From The Kent and Sussex Courier

Friday 14 August 1931


The Hannibal, the first of the big new air liners of Imperial Airways and the largest and most luxurious liner in the world, was badly damaged when making a forced landing in a field at Tudeley on Saturday morning. The accident might have been extremely serious but for the skilful handling of the giant machine by the chief pilot, Captain P. Dismore. As a result of his calm courage the 18 passengers, who were on their way to Paris, escaped injury or shaking, and were even surprised when they stepped from the machine into the small field where the landing was made to discover the extent of the damage.

The Hannibal was proceeding to Paris from Croydon and, in addition to the passengers, was carrying a consignment of bullion and diamonds. It was seen passing over Tonbridge at a little before ten o'clock and the attention of people in the street was attracted by its low altitude. The plane appeared to be drifting slightly, and it was afterwards learned that only three of the four engines were working, the lower engine on the port side having failed. The pilot decided to make a landing in a small field, but in doing so the lower wing struck a telegraph pole, which was snapped in half and carried with the machine into the field. As the plane ran along the ground the tail was caught by the stump of a tree and the back part of the fuselage was torn off. The remainder of the machine came to rest about 50 yards away, leaving the rudder and elevators behind. It was a marvellous landing and miraculous escape for all concerned. The passengers afterwards drove to Lympne and completed their journey in another machine. Later the damaged liner was dismantled and transported back to Croydon on lorries specially constructed by the Handley Page firm. Mr. Cyril Pemble, a well-known farmer in the district, told a 'Courier' representative that he was passing the spot at the time of the accident. He was of the opinion that if the machine had been another 20ft. higher the pilot would have been able make a perfect landing. "It was wonderful manoeuvring," he declared, and added, "Anyone in the road at that spot would have been killed as the plane was flying so low."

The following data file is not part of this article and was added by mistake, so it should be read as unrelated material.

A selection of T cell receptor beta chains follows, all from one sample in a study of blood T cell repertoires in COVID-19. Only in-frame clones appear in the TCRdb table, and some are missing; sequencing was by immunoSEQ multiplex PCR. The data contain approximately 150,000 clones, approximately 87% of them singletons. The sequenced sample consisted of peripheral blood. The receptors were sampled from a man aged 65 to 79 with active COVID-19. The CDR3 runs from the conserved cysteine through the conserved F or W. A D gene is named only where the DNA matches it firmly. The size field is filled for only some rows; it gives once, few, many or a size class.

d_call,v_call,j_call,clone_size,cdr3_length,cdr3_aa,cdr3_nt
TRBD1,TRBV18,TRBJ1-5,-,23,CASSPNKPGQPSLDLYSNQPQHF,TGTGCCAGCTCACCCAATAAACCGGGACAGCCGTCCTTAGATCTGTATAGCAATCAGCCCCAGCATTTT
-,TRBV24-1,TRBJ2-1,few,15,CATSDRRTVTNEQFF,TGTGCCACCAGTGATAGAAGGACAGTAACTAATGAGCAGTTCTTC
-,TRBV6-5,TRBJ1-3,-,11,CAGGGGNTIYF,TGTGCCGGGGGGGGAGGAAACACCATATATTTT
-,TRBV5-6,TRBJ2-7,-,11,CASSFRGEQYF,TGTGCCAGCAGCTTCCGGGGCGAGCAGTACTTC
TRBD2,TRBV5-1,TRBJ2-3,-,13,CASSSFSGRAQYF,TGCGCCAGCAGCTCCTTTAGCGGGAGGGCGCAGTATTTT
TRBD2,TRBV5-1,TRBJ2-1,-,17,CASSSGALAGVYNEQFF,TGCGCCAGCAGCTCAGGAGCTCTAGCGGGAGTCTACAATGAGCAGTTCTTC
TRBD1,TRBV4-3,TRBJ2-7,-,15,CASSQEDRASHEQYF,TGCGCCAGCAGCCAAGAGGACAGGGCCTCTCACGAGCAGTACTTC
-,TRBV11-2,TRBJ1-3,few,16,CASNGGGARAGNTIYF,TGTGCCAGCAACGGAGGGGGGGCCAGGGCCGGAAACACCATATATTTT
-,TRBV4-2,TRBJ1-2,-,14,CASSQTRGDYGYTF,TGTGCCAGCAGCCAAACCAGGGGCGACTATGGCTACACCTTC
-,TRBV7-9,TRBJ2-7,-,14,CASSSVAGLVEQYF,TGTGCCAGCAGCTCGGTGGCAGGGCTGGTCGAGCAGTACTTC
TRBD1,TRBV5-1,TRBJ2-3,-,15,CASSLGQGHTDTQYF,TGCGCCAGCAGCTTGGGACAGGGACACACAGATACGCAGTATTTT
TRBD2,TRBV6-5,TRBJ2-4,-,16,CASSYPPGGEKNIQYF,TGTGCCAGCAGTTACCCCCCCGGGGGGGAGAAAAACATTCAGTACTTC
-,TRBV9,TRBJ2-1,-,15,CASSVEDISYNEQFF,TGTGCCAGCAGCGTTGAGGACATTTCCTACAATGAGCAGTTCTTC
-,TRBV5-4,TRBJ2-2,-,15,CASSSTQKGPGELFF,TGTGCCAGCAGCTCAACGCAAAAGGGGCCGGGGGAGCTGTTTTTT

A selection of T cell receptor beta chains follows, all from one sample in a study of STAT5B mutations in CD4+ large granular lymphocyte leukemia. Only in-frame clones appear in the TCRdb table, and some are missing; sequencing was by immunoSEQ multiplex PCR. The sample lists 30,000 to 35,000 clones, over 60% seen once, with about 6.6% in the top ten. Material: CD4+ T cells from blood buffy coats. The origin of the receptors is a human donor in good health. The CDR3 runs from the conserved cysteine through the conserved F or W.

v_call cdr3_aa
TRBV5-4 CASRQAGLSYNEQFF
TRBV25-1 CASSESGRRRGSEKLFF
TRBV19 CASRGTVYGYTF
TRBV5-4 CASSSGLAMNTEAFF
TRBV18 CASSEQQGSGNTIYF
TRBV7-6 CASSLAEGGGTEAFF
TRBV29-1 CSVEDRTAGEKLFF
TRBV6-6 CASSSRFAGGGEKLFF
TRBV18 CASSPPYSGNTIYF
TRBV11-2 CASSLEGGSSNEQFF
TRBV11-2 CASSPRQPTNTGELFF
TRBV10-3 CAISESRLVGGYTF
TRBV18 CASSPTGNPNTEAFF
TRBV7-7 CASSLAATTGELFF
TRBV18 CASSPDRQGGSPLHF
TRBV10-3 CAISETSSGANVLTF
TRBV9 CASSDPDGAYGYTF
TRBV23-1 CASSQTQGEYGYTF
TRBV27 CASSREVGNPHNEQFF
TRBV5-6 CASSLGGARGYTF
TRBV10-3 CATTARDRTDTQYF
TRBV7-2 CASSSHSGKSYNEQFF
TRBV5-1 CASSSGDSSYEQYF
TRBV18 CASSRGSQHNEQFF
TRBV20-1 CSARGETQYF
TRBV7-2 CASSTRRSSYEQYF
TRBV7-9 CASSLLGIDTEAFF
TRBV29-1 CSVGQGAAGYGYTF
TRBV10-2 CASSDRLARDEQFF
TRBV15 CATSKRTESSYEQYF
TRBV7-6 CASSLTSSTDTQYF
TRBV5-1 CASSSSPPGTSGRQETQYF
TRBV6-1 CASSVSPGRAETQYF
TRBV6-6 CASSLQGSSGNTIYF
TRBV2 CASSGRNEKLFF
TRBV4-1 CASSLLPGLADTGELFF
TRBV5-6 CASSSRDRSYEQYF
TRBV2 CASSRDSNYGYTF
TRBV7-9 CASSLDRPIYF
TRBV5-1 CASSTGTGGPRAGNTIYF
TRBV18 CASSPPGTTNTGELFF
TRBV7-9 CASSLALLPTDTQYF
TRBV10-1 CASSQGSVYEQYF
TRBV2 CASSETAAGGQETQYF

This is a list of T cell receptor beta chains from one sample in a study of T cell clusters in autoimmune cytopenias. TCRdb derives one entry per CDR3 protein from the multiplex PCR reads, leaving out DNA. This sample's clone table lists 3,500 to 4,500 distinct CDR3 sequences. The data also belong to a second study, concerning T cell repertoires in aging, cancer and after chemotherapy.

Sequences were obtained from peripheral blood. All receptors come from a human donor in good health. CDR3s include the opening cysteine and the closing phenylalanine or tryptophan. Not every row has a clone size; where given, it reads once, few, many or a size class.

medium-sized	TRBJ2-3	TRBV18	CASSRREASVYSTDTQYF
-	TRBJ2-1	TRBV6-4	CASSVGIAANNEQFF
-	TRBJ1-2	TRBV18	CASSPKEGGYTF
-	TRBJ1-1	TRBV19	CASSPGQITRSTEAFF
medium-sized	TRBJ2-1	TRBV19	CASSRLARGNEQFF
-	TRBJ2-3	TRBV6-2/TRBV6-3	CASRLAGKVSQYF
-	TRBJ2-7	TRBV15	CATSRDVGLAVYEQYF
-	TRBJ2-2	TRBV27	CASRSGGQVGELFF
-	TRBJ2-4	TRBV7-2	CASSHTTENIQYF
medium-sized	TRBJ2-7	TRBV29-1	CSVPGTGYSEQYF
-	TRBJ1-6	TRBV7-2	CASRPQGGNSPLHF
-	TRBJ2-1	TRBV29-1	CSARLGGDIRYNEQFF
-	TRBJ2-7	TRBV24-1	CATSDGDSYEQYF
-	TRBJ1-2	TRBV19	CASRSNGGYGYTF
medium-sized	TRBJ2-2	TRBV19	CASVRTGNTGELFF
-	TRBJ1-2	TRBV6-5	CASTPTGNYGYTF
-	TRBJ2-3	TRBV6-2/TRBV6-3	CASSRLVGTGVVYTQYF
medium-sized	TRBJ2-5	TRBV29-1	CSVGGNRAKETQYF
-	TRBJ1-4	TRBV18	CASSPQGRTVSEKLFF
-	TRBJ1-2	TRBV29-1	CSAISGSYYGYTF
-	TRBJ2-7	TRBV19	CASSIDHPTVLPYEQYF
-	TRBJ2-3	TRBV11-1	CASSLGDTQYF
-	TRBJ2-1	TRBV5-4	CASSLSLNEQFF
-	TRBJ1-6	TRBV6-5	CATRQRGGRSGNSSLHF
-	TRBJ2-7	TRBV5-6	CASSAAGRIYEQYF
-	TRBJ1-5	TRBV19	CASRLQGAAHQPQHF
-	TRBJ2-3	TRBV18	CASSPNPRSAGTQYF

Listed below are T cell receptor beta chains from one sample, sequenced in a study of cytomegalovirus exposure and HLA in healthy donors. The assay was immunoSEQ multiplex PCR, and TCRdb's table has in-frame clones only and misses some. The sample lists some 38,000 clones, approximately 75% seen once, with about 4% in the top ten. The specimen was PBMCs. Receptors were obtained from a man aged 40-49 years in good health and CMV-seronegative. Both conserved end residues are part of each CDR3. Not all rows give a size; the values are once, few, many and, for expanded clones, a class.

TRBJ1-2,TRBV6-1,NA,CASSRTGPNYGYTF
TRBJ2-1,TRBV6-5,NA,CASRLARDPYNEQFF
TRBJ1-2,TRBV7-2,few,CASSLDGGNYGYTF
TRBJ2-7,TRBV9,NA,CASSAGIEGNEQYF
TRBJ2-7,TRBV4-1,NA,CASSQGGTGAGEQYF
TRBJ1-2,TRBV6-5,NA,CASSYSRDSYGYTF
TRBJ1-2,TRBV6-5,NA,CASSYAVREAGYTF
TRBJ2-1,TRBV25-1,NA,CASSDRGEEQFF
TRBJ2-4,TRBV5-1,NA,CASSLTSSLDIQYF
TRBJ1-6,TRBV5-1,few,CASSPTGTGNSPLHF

The Rev. H. Capel (Vicar of Tudeley-cum-Capel), in an interview with a 'Courier' representative, said that he was greatly alarmed to see the plane coming in the direction of the Vicarage. It appeared to land in a field opposite the house and then take off again and hit one of the telegraph poles. "The pilot made a marvellous landing," he said. "He was very cool and everyone congratulated him. The passengers behaved very well." The passengers were afterwards entertained at the Vicarage and the Rev. H. Capel related, with some amusement, how a passenger, whose name he did not reveal but who was a self-declared Scotsman, suggested that the hat should be taken round for church expenses. This was done and the Vicar announced at the church on Sunday that £2 (about £90 today) had been collected. 

Footnote: Five days later one of the lorries towing the dismantled aircraft back to Croydon, hit and pulled down overhead telephone lines at Hayes.